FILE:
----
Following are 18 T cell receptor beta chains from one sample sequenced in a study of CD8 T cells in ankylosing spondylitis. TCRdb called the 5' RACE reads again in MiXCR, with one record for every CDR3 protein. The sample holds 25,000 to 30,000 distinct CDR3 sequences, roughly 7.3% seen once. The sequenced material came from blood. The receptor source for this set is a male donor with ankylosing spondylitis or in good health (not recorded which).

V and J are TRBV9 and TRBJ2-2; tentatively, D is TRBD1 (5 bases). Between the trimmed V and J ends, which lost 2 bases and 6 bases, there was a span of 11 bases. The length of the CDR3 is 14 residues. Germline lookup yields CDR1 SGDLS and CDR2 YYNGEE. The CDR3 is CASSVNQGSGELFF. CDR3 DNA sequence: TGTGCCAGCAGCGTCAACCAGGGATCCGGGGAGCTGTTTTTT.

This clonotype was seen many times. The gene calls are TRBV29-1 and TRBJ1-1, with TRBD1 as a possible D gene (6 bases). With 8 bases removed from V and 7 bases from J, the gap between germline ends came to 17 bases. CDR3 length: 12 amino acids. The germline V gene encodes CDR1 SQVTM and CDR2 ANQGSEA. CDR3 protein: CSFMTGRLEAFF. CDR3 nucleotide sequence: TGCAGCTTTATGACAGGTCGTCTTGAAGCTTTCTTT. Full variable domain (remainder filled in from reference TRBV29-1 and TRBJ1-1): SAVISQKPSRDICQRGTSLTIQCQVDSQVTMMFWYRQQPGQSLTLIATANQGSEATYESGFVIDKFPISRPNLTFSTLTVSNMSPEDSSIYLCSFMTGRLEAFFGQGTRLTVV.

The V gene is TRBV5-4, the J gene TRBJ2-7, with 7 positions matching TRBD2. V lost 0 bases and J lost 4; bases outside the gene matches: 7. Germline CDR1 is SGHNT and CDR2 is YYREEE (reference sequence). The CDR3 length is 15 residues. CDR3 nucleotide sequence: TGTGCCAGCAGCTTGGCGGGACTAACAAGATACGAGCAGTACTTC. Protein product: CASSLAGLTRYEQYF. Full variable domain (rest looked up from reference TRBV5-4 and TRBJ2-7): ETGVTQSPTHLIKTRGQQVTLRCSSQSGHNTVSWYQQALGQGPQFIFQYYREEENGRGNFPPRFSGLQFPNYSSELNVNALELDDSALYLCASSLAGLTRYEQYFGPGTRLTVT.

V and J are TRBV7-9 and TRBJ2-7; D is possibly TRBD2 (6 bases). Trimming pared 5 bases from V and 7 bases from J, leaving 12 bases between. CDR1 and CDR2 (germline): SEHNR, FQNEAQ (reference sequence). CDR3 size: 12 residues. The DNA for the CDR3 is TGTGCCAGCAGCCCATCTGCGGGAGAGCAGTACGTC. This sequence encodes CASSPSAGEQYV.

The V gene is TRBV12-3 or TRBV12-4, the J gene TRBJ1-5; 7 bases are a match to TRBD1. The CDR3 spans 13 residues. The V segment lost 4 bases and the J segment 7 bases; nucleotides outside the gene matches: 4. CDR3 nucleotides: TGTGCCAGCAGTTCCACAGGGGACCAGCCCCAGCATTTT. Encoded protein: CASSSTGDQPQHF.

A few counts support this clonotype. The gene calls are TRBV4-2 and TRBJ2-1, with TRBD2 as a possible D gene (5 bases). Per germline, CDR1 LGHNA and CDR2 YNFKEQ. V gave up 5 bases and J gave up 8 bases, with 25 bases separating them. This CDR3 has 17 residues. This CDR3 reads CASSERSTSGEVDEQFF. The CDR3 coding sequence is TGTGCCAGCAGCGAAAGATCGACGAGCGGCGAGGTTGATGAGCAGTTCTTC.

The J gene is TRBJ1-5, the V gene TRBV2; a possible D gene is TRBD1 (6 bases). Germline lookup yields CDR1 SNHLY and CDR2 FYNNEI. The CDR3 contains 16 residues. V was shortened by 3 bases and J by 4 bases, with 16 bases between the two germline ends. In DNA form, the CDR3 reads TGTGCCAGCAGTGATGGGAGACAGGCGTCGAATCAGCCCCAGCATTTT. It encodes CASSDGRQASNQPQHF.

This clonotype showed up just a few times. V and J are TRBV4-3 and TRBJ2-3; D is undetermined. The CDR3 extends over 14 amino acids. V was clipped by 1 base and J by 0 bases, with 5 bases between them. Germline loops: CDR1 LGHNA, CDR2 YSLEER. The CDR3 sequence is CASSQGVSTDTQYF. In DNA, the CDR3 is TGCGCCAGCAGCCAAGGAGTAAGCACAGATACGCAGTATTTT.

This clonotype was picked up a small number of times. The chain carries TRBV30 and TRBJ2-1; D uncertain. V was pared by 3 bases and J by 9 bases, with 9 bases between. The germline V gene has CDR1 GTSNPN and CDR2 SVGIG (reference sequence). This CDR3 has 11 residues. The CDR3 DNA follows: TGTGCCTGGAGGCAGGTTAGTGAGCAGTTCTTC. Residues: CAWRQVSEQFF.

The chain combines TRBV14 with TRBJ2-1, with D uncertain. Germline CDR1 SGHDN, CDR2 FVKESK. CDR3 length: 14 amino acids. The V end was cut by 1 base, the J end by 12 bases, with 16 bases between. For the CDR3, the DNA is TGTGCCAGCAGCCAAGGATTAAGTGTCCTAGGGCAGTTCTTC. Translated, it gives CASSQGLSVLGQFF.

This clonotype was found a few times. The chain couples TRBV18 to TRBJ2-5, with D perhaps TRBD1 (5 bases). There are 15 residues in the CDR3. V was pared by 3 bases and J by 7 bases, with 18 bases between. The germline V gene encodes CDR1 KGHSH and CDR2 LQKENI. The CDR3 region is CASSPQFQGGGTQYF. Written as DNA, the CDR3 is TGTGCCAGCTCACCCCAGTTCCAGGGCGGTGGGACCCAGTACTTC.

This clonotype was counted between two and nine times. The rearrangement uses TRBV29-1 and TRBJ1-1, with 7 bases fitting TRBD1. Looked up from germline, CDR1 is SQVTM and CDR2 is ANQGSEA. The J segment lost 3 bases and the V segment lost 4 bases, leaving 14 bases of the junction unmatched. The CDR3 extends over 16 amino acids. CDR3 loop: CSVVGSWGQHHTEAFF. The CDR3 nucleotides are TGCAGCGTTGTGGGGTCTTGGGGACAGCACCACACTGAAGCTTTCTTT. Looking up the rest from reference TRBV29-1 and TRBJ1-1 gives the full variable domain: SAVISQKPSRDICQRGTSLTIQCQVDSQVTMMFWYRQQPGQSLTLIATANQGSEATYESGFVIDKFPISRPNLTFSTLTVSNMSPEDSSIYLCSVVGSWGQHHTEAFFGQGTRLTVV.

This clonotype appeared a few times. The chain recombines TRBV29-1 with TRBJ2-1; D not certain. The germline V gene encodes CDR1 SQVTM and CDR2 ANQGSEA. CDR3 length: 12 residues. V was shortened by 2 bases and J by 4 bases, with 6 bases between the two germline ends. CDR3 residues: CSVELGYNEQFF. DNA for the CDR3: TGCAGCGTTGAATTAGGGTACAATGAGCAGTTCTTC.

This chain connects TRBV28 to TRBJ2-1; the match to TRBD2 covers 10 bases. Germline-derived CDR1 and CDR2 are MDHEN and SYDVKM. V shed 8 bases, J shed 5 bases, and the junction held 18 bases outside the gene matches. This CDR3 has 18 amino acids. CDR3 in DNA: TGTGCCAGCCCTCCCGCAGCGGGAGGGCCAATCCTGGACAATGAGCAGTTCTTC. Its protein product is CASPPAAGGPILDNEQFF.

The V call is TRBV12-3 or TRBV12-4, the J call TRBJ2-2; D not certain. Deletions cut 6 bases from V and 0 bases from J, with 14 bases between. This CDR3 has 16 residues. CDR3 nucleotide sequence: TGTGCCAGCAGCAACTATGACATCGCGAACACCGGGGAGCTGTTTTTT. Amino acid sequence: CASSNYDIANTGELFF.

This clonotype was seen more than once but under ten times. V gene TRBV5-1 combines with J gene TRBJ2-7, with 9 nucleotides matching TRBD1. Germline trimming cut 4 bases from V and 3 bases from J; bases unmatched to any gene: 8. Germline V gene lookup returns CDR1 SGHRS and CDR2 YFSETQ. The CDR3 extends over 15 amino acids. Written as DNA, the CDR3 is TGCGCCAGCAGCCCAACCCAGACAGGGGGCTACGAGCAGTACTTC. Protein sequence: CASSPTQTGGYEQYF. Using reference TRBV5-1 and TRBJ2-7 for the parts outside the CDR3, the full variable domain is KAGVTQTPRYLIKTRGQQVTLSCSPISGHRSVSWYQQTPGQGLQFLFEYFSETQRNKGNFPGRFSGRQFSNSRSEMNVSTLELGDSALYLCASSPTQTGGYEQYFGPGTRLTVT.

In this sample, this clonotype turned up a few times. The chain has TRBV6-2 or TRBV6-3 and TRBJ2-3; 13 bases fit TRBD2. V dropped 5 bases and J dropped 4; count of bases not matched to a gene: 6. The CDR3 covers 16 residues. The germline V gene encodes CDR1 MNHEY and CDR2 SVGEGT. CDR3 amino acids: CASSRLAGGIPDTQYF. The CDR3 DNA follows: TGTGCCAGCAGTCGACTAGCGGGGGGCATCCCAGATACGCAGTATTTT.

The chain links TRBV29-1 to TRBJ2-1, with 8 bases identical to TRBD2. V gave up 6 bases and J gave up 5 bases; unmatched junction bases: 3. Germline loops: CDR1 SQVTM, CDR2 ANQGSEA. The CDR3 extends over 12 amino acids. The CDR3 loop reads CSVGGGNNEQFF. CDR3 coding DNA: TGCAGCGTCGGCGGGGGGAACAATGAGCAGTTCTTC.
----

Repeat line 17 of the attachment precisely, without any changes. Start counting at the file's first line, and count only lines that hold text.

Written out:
This clonotype was seen more than once but under ten times. V gene TRBV5-1 combines with J gene TRBJ2-7, with 9 nucleotides matching TRBD1. Germline trimming cut 4 bases from V and 3 bases from J; bases unmatched to any gene: 8. Germline V gene lookup returns CDR1 SGHRS and CDR2 YFSETQ. The CDR3 extends over 15 amino acids. Written as DNA, the CDR3 is TGCGCCAGCAGCCCAACCCAGACAGGGGGCTACGAGCAGTACTTC. Protein sequence: CASSPTQTGGYEQYF. Using reference TRBV5-1 and TRBJ2-7 for the parts outside the CDR3, the full variable domain is KAGVTQTPRYLIKTRGQQVTLSCSPISGHRSVSWYQQTPGQGLQFLFEYFSETQRNKGNFPGRFSGRQFSNSRSEMNVSTLELGDSALYLCASSPTQTGGYEQYFGPGTRLTVT.